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Limits playing hard to get

  1. May 14, 2010 #1
    By what tools can we evaluate limits like this:
    Lim (sin((n+1)/n^2) + sin((n+2)/n^2) + ... + sin((2n)/n^2)) as n->infinity

    I've played around with Maclaurin polynomials, squeeze and Stolz–Cesàro theorems...
  2. jcsd
  3. May 14, 2010 #2
    I would say that the limit is 0 and would reach this conclusion by looking at the value of each term as n --> ∞. I don't know if theres a specific method for this kind of limit.
  4. May 14, 2010 #3


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    Each term goes to zero but the number of terms goes to infinity, so that's not good enough. On the other hand this problem doesn't look all that subtle. Just estimate an upper bound for the size of the nth sum.
    Last edited: May 14, 2010
  5. May 15, 2010 #4
    the best estimate I was able to get is 1<=limit<=2
  6. May 15, 2010 #5


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    Well, that is not so bad, since the limit equals 3/2 :)

    Using [tex]\sin x = x + \mathcal{O}(x^3)[/tex], we get

    [tex]\sum_{i=0}^n\sin\left(\frac{n+i}{n^2}\right)=\sum_{i=0}^n \frac{n+i}{n^2}+\mathcal{O}\left(\frac{1}{n^3}\right)=\frac{3(n+1)}{2n}+\mathcal{O}\left(\frac{1}{n^3}\right)\to\frac{3}{2}[/tex].
  7. May 15, 2010 #6
    I can't understand why this true?
  8. May 15, 2010 #7


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    It is not true, but that's not what he wrote. Don't forget that big O added to that term. What he has done is expand the sine using its power series. If you do that you will notice that the first term is (n+i)/n^2 while the rest is of order n^-3 or smaller.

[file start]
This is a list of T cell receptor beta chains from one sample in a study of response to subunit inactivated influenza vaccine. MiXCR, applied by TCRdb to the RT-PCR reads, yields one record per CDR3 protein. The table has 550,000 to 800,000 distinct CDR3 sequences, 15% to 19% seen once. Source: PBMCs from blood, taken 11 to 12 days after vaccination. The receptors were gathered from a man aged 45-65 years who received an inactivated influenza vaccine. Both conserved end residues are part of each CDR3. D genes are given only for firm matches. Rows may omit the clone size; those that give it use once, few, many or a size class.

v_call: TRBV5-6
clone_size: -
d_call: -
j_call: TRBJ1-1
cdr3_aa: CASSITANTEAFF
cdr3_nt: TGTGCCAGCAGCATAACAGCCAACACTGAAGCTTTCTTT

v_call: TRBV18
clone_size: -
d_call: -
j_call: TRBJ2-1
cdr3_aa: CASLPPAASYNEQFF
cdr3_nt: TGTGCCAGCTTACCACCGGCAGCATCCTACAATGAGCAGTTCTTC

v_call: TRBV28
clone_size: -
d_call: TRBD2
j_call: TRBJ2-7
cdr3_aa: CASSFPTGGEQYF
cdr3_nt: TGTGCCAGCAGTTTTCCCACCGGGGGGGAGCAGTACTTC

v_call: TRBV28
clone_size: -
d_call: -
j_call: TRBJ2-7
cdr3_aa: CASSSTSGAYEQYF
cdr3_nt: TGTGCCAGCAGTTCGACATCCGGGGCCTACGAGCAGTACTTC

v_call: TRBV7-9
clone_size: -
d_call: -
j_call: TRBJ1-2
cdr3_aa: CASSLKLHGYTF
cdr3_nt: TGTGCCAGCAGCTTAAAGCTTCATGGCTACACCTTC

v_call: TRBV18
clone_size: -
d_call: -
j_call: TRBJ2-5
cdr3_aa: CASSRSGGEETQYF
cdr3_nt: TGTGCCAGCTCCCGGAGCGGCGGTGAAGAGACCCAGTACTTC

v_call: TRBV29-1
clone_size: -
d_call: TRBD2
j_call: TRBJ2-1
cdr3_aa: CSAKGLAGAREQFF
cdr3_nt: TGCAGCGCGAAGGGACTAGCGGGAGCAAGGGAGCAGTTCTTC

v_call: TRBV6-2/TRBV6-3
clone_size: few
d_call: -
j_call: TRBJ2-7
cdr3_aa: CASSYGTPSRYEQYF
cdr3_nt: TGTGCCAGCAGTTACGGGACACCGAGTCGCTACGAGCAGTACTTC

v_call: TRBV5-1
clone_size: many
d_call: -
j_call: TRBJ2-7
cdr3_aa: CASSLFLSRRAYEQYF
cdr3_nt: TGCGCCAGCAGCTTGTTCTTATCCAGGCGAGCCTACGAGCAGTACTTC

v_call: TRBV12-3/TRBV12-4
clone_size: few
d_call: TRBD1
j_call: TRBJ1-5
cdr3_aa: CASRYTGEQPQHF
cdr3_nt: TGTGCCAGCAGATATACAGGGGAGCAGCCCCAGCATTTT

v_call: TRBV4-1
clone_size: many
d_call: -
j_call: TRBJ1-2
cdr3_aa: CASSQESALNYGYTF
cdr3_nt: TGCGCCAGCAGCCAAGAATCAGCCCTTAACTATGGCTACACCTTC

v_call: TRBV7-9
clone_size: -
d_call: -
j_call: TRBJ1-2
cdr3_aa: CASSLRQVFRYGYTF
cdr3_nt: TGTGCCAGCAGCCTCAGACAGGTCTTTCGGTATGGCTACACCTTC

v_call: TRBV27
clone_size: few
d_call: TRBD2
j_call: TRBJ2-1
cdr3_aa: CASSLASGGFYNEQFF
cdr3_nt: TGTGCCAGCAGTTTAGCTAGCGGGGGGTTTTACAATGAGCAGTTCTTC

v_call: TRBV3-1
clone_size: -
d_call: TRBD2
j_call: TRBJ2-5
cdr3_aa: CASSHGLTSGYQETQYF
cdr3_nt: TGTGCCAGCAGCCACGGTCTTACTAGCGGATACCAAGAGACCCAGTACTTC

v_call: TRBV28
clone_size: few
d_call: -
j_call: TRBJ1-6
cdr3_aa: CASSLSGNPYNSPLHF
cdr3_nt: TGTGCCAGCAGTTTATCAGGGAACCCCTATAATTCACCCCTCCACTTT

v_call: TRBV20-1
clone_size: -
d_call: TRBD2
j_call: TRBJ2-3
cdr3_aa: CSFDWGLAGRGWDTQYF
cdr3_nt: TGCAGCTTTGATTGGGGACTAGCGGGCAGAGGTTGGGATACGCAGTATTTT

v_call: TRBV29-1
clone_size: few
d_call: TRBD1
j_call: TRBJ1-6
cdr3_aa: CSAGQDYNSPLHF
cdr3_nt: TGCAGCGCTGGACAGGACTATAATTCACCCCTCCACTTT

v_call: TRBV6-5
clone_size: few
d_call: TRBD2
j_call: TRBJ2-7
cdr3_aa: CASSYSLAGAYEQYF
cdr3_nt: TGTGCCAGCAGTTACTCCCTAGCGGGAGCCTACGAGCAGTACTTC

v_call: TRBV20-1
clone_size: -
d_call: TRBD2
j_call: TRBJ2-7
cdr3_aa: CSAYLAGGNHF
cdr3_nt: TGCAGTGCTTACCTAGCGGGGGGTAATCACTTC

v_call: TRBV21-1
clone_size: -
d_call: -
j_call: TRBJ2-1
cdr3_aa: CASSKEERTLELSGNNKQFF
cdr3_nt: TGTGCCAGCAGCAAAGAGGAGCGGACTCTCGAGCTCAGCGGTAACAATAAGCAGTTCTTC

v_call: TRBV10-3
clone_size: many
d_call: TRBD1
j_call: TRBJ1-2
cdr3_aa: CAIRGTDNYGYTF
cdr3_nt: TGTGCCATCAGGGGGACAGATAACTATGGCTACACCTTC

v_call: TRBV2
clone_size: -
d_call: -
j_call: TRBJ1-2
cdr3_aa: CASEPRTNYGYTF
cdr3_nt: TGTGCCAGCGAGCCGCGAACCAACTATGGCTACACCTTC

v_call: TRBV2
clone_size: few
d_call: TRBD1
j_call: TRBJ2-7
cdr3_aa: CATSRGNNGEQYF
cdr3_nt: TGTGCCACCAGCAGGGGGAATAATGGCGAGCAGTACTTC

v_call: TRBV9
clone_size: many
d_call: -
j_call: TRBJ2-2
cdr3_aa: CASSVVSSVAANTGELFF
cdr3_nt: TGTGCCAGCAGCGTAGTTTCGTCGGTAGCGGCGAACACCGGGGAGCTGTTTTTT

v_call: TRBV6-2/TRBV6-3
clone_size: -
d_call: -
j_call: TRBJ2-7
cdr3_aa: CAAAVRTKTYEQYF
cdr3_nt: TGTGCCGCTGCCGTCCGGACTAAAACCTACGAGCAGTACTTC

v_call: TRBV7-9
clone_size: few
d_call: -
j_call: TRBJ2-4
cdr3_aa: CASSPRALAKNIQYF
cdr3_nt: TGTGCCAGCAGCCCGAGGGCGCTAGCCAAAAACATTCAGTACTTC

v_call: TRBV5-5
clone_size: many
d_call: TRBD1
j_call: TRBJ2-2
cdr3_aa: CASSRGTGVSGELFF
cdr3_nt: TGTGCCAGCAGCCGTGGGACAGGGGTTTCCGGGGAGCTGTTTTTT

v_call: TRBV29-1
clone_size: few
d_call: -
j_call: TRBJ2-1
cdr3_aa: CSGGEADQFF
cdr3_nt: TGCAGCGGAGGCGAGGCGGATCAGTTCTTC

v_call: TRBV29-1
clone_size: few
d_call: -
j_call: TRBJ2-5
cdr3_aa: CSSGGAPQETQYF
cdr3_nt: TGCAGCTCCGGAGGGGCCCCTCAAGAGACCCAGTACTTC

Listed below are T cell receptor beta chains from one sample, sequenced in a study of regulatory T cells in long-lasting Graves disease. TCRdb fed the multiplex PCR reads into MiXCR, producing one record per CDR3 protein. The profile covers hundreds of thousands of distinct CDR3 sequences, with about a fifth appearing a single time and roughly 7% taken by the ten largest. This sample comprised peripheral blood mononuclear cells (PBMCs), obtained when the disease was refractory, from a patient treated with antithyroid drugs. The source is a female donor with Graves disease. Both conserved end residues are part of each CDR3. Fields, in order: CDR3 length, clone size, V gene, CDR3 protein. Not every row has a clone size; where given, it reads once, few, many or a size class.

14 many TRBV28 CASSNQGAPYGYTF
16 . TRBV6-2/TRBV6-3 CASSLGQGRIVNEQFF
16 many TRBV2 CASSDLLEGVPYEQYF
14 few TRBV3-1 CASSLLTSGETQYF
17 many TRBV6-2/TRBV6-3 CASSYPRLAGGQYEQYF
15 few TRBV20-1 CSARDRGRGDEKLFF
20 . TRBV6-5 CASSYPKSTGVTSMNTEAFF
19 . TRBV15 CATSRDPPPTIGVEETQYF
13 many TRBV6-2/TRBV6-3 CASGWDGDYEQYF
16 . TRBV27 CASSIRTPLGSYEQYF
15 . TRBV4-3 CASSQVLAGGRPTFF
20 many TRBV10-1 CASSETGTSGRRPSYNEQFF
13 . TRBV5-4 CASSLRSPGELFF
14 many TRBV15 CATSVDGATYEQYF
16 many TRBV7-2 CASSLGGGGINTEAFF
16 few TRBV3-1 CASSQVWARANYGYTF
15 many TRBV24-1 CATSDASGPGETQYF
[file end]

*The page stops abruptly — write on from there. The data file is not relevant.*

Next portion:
9. May 15, 2010 #8
  10. May 15, 2010 #9


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    You should quote correctly ;)
  11. May 15, 2010 #10
    I still have hard time understanding this =( (I'm new to taylor series)
    By the way I trying to calculate series limit...
  12. May 15, 2010 #11


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    Well, tell us what you don't understand? Do you understand sin x = x + O(x^3), i.e. do you know the taylor series of the sine?
  13. May 15, 2010 #12
    I Don't understand these points:
    1. [tex] \sum_ {i=0}^n \frac{n+i}{n^2}+\mathcal{O}\left(\frac{1}{n^3}\right)=\frac{3(n+1)}{2n}+\mathcal{O}\left(\frac{1}{n^ 3}\right)[/tex]
    2. How can we approximate series using Taylor polynomials? (they don't have derivative)

    Last edited: May 15, 2010
  14. May 15, 2010 #13


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    The only approximation that is made, is sin x = x +O(x^3). The rest is just substituting in the sum. I used that

    [tex]\sum_ {i=0}^n \frac{n+i}{n^2}=\frac{3(n+1)}{2n}.[/tex]

    This is easily calculated if you know that

    [tex]\sum_ {i=0}^n i=\frac{n(n+1)}{2}.[/tex]
  15. May 15, 2010 #14
    Oh thanks,
    but can we use this directly on a series?
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